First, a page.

Personally, religion’s most disgusting attribute is when it makes people feel shame and guilt for the wrong things. You haven’t been going to church? You’re a bad person. Think homosexuality is ok? You’re a bad person. You have lustful thoughts? You’re a bad person. When the mind is worried about these quaint (or non-) downfalls in their personal morality it makes it easier to lose sight of what’s really important. Just being a nice person — not hurting people. When we label things that are of no consequence as immoral it can not help people make sense of the world. It just confuses and creates internal anguish. And there’s nothing much worse than teaching someone to hate themselves.

So, personally, once I realized all this guilt was completely unnecessary and just in place to help other people hold onto these beliefs, no matter how it affected those different than themselves, it all just seemed so…gross. So gross that calling myself an atheist felt almost like a badge of honor I had created and given to myself. And I believe this is what atheists are referring to if you ever hear one of them say that losing their religion was “freeing.”

With that, I hope this piece didn’t only preach to the choir. Likewise, I hope this piece didn’t only fall on deaf ears. If religion is your thing, I’m not trying to stop you and I’m not going to call you any names. I’m just pointing out that these are the holes in your foundation and it seems the only way religion ever plugs them is by increasing the portions of the Bible that were “a product of it’s time” and/or “were never meant to be taken literal” while ever increasing the acceptance of secularist views with every passing year, generation and Pope.

And that’s what I meant to say to my bossman. May peace be with you.  And also with you, you and you.


Chad Becker had to become a free thinking atheist before there was Reddit. That’s right. He also walked uphill both ways to school. He has been pondering, worrying and writing about religion, atheism and just being for about 10 years now and is a news junkie in the great city of Grand Rapids.

Ethics Humor Lifestyle

How Not to be a Bad Atheist

In this great skeptical movement of ours we have had the opportunity to grow complacent. Of course, being the enlightened intellectuals that we are, we have not squandered this opportunity. Here are some problems I have with public skeptics I’ve watched.

1. Regarding Logical Fallacies

So you took a Logic class and you are now entitled to win arguments, I understand. But the point of those informal fallacies you learned was not to be able to relate them in the middle of a conversation and expect your opponent to understand your jargon. Explain to them in the midst of your argument with a counterexample, do not simply accuse them. The ultimate fallacy is strange idea that the first one to mention fallacy wins the argument. For example, if someone calls you an asshole, which if you’re like me is not at all a rare occurrence, do not say “Hah! That, my mere plebeian opponent, is an Ad Hominem informal fallacy. Had you been considerate enough to memorize that section of our textbook, you would be qualified to continue this conversation, but seeing as you are unfit, I will have to claim this verbal challenge for myself!” Instead, agree with them as you are, in fact, an asshole! But then go on to say “but I don’t know what that has to do with the efficacy of duct tape in improving survival rates of patients with gunshot wounds in the neck!” In doing so you explain to the commoner what an Ad Hominem is, without risking associating yourself with those amateurish logicians who apply their informal fallacy education as if it was a weapon.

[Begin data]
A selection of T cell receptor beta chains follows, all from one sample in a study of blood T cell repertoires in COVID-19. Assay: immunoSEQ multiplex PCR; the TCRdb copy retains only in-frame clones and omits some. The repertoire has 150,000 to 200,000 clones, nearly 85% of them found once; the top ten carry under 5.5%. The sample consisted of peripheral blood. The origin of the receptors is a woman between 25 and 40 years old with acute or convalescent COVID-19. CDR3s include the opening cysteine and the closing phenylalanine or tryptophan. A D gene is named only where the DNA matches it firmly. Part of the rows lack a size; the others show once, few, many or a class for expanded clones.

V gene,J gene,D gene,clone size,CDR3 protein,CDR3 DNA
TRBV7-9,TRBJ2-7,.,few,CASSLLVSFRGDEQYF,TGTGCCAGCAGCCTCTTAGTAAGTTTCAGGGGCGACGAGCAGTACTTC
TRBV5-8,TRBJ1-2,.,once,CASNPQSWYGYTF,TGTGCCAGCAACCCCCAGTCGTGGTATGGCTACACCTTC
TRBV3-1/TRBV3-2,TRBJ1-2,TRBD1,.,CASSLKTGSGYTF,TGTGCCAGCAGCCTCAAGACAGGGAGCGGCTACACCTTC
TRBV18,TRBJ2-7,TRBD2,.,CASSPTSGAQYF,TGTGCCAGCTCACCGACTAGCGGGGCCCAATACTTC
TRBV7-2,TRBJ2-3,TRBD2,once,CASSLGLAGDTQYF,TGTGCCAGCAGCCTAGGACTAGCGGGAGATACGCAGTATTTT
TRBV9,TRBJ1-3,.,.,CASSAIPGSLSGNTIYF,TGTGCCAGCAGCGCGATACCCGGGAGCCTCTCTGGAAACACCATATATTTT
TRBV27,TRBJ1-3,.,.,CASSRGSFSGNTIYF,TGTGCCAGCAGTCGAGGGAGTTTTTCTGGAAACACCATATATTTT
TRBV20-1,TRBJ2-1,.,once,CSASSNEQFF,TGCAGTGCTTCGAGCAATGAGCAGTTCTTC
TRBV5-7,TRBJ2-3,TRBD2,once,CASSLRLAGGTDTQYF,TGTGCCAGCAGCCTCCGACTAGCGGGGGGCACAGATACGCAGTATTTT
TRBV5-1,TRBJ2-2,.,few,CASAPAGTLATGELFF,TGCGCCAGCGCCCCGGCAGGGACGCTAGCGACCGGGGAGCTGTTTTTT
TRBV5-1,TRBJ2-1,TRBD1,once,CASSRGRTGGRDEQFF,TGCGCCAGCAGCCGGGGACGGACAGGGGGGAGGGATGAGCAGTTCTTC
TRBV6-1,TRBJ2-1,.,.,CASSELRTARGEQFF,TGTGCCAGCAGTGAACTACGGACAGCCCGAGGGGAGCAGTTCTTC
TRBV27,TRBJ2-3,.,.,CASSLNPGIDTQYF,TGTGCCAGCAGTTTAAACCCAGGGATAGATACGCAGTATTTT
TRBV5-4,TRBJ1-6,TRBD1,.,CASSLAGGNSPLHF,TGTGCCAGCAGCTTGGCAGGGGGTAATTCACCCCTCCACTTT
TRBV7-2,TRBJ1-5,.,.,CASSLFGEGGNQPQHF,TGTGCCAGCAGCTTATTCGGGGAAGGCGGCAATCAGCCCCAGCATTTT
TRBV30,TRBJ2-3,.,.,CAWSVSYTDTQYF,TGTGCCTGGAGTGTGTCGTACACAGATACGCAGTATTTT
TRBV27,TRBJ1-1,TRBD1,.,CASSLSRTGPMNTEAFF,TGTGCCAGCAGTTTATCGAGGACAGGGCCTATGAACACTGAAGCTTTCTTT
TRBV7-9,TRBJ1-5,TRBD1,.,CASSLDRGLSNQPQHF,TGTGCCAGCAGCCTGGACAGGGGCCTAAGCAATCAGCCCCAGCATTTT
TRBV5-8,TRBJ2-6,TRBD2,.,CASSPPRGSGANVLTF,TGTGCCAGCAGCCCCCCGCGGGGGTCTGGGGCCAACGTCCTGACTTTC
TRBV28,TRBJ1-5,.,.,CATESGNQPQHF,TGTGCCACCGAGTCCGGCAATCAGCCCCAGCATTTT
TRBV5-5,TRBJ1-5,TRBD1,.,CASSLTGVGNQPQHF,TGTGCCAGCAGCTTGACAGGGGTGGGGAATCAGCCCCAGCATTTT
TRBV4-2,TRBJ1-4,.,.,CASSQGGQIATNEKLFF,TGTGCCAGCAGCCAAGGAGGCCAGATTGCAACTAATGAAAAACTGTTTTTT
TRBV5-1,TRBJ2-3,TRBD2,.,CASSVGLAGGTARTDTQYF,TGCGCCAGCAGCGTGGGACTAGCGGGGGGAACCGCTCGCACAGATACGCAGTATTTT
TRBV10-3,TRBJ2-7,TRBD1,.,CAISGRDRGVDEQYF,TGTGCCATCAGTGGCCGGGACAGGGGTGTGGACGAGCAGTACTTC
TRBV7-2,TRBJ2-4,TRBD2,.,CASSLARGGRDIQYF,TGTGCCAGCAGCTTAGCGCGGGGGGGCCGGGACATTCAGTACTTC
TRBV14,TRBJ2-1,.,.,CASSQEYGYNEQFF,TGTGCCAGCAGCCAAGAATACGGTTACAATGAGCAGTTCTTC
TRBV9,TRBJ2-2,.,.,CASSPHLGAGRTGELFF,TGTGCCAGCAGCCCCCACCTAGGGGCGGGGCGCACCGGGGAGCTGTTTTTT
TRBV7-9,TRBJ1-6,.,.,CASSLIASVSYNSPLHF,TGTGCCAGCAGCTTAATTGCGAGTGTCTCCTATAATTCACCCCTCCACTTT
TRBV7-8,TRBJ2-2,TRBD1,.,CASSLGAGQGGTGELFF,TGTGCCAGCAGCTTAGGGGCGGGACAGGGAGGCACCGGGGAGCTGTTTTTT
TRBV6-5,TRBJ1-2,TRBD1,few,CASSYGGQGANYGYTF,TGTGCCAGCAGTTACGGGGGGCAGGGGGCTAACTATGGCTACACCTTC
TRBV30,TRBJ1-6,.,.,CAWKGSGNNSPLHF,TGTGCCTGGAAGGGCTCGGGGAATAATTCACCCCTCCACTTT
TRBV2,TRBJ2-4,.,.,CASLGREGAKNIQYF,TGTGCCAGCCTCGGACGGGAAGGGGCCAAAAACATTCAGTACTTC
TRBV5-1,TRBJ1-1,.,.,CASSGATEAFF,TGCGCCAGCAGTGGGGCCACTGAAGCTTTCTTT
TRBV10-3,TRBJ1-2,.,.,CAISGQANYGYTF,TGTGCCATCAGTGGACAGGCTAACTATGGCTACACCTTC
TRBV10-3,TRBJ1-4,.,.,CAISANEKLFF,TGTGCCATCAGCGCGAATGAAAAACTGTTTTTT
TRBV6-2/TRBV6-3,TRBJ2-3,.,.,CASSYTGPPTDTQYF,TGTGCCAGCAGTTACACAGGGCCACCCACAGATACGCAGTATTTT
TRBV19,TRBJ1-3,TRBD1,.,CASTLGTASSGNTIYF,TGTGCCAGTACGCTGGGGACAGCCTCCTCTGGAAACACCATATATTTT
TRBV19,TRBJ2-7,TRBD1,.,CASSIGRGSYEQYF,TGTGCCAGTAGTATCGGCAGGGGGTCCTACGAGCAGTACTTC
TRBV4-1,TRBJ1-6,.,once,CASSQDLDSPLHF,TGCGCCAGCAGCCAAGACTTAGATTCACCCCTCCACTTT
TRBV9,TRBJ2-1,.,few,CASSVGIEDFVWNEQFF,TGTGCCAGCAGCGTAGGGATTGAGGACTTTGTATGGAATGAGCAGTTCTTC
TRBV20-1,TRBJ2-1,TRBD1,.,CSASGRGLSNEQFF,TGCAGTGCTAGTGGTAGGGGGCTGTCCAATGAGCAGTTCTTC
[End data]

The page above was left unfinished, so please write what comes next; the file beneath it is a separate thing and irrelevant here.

2. Regarding Gender

So you’ve come out of the metaphorical closet of atheism and stepped into the literal light of day. Suddenly a new creature appears, a female who dares speak her mind in public! Worse yet, you’re attracted to her! Now, before you criticise feminism with your newfound skeptic methods in order to impress her, consider the facts for yourself, on your own time. Otherwise you risk making unintentionally controversial statements. How can you explain your problems with the theory of Patriarchy if your audience is busy criticizing your use of pronouns?! But there is another audience I’d like to address on this matter. Atheist feminists. Take it easy on us. Many of us are trying not to be sexist, and agree with many of the sentiments of feminism. Being a part of a disenfranchised group does not put you above criticism. The most common manifestation of this silly glorification of disenfranchisement occurs with the phrase “as a…”. For example: “as a woman, I think I better understand the irreparable damage an immature atheist can cause to my gender, and thus conclude that anyone who makes such blunders must be burned on a suitably phallic stake.” Though I would applaud your sense of irony, I would remind you that your argument from authority is everyone’s least favorite valid form. Because I said so.

3. Regarding Defining Atheism

Atheists are people who do not believe in God. That’s it. Don’t try to ascribe additional progressive goals to them. It is possible to be a sexist atheist. Don’t go around arguing what atheists should or shouldn’t do, by arrogantly titling your blog posts things like “How to be a Good Atheist” or presumptuously assuming your atheist audience will be interested in your advice about relating to the minority of public atheists. Even though atheism can and should serve as a platform for additional progressive discussion, we should not try to insist anything but disbelief should be a part of “real atheism.” Thanks for your time.